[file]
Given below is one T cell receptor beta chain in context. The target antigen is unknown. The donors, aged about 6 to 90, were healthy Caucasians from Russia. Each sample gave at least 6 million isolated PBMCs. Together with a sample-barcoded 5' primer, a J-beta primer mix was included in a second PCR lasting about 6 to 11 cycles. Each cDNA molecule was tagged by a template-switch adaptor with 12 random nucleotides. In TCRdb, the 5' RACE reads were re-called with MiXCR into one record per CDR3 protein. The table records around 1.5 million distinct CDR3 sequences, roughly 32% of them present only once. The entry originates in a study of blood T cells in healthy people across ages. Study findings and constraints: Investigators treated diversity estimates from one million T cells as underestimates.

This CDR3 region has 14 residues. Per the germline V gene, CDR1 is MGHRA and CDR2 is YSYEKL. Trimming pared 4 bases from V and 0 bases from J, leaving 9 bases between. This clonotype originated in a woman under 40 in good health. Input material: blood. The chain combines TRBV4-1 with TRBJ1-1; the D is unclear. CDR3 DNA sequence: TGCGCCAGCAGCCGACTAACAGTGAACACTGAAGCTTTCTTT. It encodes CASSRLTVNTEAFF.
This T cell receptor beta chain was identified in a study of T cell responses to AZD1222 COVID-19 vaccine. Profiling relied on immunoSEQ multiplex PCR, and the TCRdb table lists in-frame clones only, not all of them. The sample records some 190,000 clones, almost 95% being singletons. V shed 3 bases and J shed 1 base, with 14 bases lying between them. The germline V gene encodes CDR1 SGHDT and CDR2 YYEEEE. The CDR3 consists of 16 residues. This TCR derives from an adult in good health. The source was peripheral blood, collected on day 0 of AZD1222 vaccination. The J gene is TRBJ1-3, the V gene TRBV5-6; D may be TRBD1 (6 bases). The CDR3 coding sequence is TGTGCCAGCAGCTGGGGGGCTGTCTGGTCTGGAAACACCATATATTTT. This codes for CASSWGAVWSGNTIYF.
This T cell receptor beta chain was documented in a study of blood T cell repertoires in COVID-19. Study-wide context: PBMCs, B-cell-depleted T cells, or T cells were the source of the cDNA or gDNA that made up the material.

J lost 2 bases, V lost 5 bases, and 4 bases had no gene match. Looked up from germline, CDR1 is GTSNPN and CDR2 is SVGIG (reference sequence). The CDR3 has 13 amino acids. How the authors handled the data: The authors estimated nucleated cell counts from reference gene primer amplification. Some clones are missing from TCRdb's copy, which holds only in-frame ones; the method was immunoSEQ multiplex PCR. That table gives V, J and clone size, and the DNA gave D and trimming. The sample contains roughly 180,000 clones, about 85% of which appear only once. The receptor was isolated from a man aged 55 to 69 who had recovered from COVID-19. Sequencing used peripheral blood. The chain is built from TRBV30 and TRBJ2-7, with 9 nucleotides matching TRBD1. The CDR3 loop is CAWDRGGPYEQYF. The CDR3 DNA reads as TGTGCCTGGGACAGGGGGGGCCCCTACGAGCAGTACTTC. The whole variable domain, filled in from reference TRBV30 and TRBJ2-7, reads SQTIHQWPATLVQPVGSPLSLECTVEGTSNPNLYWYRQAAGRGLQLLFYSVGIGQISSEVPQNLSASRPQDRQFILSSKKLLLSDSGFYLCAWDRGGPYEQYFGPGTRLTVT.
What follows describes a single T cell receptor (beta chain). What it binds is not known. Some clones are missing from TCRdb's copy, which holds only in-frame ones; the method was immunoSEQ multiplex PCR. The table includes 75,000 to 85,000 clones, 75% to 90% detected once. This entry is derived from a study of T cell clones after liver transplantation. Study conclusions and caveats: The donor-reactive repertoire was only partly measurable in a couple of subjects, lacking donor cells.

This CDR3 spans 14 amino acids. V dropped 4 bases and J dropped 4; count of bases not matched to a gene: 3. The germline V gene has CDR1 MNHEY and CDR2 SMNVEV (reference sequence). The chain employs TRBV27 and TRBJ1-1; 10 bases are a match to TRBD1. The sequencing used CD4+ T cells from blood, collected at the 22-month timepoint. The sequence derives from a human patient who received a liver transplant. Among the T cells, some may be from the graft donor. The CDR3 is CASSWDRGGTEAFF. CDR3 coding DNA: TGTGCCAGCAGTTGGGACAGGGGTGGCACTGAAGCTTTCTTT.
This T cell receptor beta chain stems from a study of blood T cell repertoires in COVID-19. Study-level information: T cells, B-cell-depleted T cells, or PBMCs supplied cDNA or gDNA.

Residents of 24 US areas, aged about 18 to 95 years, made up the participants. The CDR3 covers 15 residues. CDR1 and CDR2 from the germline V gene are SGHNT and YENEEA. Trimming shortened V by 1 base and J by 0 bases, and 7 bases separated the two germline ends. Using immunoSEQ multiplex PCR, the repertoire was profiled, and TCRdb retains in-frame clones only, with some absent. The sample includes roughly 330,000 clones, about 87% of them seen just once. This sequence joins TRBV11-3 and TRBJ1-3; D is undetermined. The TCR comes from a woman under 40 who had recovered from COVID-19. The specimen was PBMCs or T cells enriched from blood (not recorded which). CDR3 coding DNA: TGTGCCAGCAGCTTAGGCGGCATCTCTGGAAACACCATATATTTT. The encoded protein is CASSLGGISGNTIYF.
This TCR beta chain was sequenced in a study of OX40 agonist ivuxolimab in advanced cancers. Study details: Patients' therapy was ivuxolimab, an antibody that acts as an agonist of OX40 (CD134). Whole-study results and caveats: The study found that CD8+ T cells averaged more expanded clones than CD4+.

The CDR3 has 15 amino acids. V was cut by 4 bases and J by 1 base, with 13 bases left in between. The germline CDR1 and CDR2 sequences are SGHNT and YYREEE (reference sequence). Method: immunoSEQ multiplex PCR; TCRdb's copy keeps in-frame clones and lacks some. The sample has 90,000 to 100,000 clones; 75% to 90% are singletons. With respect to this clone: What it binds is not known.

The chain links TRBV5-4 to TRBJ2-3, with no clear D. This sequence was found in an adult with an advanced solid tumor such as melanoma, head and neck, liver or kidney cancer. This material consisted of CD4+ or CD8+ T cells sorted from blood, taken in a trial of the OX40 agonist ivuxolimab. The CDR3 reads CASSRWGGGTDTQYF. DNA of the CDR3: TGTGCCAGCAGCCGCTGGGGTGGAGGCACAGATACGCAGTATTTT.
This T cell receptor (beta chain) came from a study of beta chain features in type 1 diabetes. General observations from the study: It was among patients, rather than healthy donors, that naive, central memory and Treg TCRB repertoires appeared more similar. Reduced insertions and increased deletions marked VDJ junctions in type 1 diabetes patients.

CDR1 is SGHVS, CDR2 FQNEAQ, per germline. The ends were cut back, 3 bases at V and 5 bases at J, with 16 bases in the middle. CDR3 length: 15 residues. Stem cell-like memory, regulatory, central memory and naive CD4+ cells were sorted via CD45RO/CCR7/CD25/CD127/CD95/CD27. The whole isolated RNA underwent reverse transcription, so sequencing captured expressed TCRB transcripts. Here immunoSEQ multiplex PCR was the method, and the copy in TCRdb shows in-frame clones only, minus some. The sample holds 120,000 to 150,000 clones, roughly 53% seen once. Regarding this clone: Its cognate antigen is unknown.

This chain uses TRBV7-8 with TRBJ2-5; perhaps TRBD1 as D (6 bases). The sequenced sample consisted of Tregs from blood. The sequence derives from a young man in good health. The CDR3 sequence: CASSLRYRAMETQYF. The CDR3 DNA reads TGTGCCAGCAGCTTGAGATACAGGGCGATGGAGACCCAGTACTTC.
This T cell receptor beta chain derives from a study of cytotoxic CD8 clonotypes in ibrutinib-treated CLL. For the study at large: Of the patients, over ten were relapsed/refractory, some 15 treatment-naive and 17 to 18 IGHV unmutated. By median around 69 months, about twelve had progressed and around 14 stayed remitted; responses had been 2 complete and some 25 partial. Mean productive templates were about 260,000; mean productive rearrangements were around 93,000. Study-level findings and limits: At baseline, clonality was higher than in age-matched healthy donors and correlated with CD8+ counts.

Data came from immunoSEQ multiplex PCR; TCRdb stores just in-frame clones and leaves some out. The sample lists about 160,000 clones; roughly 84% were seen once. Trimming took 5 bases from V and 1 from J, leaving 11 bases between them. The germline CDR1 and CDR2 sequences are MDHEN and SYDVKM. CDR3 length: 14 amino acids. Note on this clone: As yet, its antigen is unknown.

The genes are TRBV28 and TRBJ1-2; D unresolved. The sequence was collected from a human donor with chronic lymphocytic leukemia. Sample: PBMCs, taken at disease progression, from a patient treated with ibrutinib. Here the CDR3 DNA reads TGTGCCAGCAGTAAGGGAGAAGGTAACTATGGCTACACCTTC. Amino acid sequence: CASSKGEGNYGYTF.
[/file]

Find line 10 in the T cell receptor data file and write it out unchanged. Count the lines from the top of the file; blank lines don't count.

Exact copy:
This TCR beta chain was sequenced in a study of OX40 agonist ivuxolimab in advanced cancers. Study details: Patients' therapy was ivuxolimab, an antibody that acts as an agonist of OX40 (CD134). Whole-study results and caveats: The study found that CD8+ T cells averaged more expanded clones than CD4+.